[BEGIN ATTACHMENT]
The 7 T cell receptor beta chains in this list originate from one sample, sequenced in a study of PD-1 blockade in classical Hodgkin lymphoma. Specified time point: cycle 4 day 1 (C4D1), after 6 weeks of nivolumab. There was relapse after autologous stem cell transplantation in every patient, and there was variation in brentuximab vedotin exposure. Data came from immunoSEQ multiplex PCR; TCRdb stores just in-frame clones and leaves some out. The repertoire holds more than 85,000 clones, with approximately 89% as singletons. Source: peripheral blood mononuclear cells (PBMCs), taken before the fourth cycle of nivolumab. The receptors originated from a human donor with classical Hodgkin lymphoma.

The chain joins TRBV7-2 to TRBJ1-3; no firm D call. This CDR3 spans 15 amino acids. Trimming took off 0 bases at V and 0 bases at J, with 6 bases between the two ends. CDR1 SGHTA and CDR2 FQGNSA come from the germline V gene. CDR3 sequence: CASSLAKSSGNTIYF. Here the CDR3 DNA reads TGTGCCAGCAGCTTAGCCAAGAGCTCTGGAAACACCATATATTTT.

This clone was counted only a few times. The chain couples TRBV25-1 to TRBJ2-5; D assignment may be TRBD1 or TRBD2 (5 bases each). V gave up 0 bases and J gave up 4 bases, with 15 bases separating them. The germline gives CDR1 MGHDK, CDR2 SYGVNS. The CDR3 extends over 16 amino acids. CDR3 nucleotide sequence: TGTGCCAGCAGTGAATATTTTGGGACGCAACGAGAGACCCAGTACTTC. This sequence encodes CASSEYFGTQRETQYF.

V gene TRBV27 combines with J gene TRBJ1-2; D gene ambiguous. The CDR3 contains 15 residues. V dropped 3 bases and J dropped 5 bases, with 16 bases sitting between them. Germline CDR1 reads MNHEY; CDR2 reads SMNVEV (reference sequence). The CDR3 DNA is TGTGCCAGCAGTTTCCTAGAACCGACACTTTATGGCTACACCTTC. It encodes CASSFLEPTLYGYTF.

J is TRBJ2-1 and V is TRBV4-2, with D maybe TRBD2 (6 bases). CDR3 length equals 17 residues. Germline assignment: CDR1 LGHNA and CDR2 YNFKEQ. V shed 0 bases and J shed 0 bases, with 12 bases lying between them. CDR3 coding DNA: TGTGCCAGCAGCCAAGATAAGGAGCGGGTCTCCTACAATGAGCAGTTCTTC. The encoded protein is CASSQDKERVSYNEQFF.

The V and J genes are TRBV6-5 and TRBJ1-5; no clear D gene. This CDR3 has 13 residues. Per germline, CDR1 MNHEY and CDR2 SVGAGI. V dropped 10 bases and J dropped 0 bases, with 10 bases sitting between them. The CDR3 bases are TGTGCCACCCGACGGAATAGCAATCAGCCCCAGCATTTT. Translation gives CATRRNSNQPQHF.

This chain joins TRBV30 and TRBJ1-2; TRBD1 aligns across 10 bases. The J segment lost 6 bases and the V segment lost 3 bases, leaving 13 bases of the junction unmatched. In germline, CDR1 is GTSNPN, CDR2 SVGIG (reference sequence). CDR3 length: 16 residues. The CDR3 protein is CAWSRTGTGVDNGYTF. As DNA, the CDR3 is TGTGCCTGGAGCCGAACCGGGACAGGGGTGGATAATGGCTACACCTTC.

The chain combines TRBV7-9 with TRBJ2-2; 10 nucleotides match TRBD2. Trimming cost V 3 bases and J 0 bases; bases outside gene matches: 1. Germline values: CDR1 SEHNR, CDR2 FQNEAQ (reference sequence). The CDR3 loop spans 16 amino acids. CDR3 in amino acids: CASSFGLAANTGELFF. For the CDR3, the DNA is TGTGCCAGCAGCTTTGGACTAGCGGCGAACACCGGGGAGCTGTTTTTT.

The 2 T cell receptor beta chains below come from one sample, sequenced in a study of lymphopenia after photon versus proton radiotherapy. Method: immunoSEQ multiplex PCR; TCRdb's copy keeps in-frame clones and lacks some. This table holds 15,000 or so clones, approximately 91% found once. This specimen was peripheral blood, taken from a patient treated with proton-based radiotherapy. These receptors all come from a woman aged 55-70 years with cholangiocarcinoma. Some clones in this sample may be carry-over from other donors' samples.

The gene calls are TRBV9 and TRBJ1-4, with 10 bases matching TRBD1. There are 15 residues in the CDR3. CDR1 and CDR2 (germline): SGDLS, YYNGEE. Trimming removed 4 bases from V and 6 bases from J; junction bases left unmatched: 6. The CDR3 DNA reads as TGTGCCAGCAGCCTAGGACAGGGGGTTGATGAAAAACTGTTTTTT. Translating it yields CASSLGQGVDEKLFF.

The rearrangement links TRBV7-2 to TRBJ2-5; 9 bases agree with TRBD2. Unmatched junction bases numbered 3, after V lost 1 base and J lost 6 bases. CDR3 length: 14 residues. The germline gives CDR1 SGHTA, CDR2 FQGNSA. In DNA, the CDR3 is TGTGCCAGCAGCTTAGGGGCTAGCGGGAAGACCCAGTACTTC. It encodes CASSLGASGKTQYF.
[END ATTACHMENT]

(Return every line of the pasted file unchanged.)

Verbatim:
The 7 T cell receptor beta chains in this list originate from one sample, sequenced in a study of PD-1 blockade in classical Hodgkin lymphoma. Specified time point: cycle 4 day 1 (C4D1), after 6 weeks of nivolumab. There was relapse after autologous stem cell transplantation in every patient, and there was variation in brentuximab vedotin exposure. Data came from immunoSEQ multiplex PCR; TCRdb stores just in-frame clones and leaves some out. The repertoire holds more than 85,000 clones, with approximately 89% as singletons. Source: peripheral blood mononuclear cells (PBMCs), taken before the fourth cycle of nivolumab. The receptors originated from a human donor with classical Hodgkin lymphoma.

The chain joins TRBV7-2 to TRBJ1-3; no firm D call. This CDR3 spans 15 amino acids. Trimming took off 0 bases at V and 0 bases at J, with 6 bases between the two ends. CDR1 SGHTA and CDR2 FQGNSA come from the germline V gene. CDR3 sequence: CASSLAKSSGNTIYF. Here the CDR3 DNA reads TGTGCCAGCAGCTTAGCCAAGAGCTCTGGAAACACCATATATTTT.

This clone was counted only a few times. The chain couples TRBV25-1 to TRBJ2-5; D assignment may be TRBD1 or TRBD2 (5 bases each). V gave up 0 bases and J gave up 4 bases, with 15 bases separating them. The germline gives CDR1 MGHDK, CDR2 SYGVNS. The CDR3 extends over 16 amino acids. CDR3 nucleotide sequence: TGTGCCAGCAGTGAATATTTTGGGACGCAACGAGAGACCCAGTACTTC. This sequence encodes CASSEYFGTQRETQYF.

V gene TRBV27 combines with J gene TRBJ1-2; D gene ambiguous. The CDR3 contains 15 residues. V dropped 3 bases and J dropped 5 bases, with 16 bases sitting between them. Germline CDR1 reads MNHEY; CDR2 reads SMNVEV (reference sequence). The CDR3 DNA is TGTGCCAGCAGTTTCCTAGAACCGACACTTTATGGCTACACCTTC. It encodes CASSFLEPTLYGYTF.

J is TRBJ2-1 and V is TRBV4-2, with D maybe TRBD2 (6 bases). CDR3 length equals 17 residues. Germline assignment: CDR1 LGHNA and CDR2 YNFKEQ. V shed 0 bases and J shed 0 bases, with 12 bases lying between them. CDR3 coding DNA: TGTGCCAGCAGCCAAGATAAGGAGCGGGTCTCCTACAATGAGCAGTTCTTC. The encoded protein is CASSQDKERVSYNEQFF.

The V and J genes are TRBV6-5 and TRBJ1-5; no clear D gene. This CDR3 has 13 residues. Per germline, CDR1 MNHEY and CDR2 SVGAGI. V dropped 10 bases and J dropped 0 bases, with 10 bases sitting between them. The CDR3 bases are TGTGCCACCCGACGGAATAGCAATCAGCCCCAGCATTTT. Translation gives CATRRNSNQPQHF.

This chain joins TRBV30 and TRBJ1-2; TRBD1 aligns across 10 bases. The J segment lost 6 bases and the V segment lost 3 bases, leaving 13 bases of the junction unmatched. In germline, CDR1 is GTSNPN, CDR2 SVGIG (reference sequence). CDR3 length: 16 residues. The CDR3 protein is CAWSRTGTGVDNGYTF. As DNA, the CDR3 is TGTGCCTGGAGCCGAACCGGGACAGGGGTGGATAATGGCTACACCTTC.

The chain combines TRBV7-9 with TRBJ2-2; 10 nucleotides match TRBD2. Trimming cost V 3 bases and J 0 bases; bases outside gene matches: 1. Germline values: CDR1 SEHNR, CDR2 FQNEAQ (reference sequence). The CDR3 loop spans 16 amino acids. CDR3 in amino acids: CASSFGLAANTGELFF. For the CDR3, the DNA is TGTGCCAGCAGCTTTGGACTAGCGGCGAACACCGGGGAGCTGTTTTTT.

The 2 T cell receptor beta chains below come from one sample, sequenced in a study of lymphopenia after photon versus proton radiotherapy. Method: immunoSEQ multiplex PCR; TCRdb's copy keeps in-frame clones and lacks some. This table holds 15,000 or so clones, approximately 91% found once. This specimen was peripheral blood, taken from a patient treated with proton-based radiotherapy. These receptors all come from a woman aged 55-70 years with cholangiocarcinoma. Some clones in this sample may be carry-over from other donors' samples.

The gene calls are TRBV9 and TRBJ1-4, with 10 bases matching TRBD1. There are 15 residues in the CDR3. CDR1 and CDR2 (germline): SGDLS, YYNGEE. Trimming removed 4 bases from V and 6 bases from J; junction bases left unmatched: 6. The CDR3 DNA reads as TGTGCCAGCAGCCTAGGACAGGGGGTTGATGAAAAACTGTTTTTT. Translating it yields CASSLGQGVDEKLFF.

The rearrangement links TRBV7-2 to TRBJ2-5; 9 bases agree with TRBD2. Unmatched junction bases numbered 3, after V lost 1 base and J lost 6 bases. CDR3 length: 14 residues. The germline gives CDR1 SGHTA, CDR2 FQGNSA. In DNA, the CDR3 is TGTGCCAGCAGCTTAGGGGCTAGCGGGAAGACCCAGTACTTC. It encodes CASSLGASGKTQYF.